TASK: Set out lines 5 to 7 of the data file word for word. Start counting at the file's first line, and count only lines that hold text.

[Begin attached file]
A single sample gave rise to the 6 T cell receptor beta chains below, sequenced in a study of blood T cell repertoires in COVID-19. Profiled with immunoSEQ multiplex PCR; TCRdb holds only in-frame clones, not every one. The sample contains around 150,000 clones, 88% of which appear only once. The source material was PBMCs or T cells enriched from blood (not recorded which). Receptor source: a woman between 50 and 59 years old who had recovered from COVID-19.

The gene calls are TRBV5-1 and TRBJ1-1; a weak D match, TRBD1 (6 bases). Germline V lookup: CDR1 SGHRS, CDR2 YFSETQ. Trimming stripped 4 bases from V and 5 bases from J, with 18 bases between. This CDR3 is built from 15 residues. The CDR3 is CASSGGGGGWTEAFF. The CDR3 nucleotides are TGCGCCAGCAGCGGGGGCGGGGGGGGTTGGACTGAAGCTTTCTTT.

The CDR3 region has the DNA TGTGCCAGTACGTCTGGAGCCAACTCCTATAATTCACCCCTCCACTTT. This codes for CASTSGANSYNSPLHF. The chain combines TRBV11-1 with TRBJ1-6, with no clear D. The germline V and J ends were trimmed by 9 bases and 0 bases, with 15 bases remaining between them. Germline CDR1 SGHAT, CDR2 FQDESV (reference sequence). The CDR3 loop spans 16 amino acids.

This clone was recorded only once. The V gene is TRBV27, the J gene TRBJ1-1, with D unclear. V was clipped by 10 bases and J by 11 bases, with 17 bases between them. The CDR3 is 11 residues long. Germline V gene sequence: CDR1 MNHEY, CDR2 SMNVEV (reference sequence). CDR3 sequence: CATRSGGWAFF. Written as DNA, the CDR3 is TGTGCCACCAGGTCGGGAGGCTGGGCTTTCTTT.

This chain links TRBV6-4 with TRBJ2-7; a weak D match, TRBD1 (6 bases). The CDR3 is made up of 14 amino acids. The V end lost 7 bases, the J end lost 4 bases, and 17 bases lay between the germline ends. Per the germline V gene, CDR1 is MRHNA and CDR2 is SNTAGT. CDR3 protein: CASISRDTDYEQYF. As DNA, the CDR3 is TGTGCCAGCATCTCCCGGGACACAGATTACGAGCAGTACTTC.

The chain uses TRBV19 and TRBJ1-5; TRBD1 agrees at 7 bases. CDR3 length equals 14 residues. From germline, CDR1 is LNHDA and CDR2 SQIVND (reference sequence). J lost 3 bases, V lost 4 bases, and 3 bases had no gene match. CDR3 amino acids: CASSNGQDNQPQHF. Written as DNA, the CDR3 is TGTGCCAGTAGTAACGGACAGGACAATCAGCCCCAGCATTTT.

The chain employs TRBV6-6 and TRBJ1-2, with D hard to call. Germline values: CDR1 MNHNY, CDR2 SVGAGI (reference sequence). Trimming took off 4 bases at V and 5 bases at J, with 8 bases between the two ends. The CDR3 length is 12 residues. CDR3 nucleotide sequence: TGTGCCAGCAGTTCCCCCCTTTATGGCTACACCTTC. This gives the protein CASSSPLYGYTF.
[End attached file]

This chain links TRBV6-4 with TRBJ2-7; a weak D match, TRBD1 (6 bases). The CDR3 is made up of 14 amino acids. The V end lost 7 bases, the J end lost 4 bases, and 17 bases lay between the germline ends. Per the germline V gene, CDR1 is MRHNA and CDR2 is SNTAGT. CDR3 protein: CASISRDTDYEQYF. As DNA, the CDR3 is TGTGCCAGCATCTCCCGGGACACAGATTACGAGCAGTACTTC.

The chain uses TRBV19 and TRBJ1-5; TRBD1 agrees at 7 bases. CDR3 length equals 14 residues. From germline, CDR1 is LNHDA and CDR2 SQIVND (reference sequence). J lost 3 bases, V lost 4 bases, and 3 bases had no gene match. CDR3 amino acids: CASSNGQDNQPQHF. Written as DNA, the CDR3 is TGTGCCAGTAGTAACGGACAGGACAATCAGCCCCAGCATTTT.

The chain employs TRBV6-6 and TRBJ1-2, with D hard to call. Germline values: CDR1 MNHNY, CDR2 SVGAGI (reference sequence). Trimming took off 4 bases at V and 5 bases at J, with 8 bases between the two ends. The CDR3 length is 12 residues. CDR3 nucleotide sequence: TGTGCCAGCAGTTCCCCCCTTTATGGCTACACCTTC. This gives the protein CASSSPLYGYTF.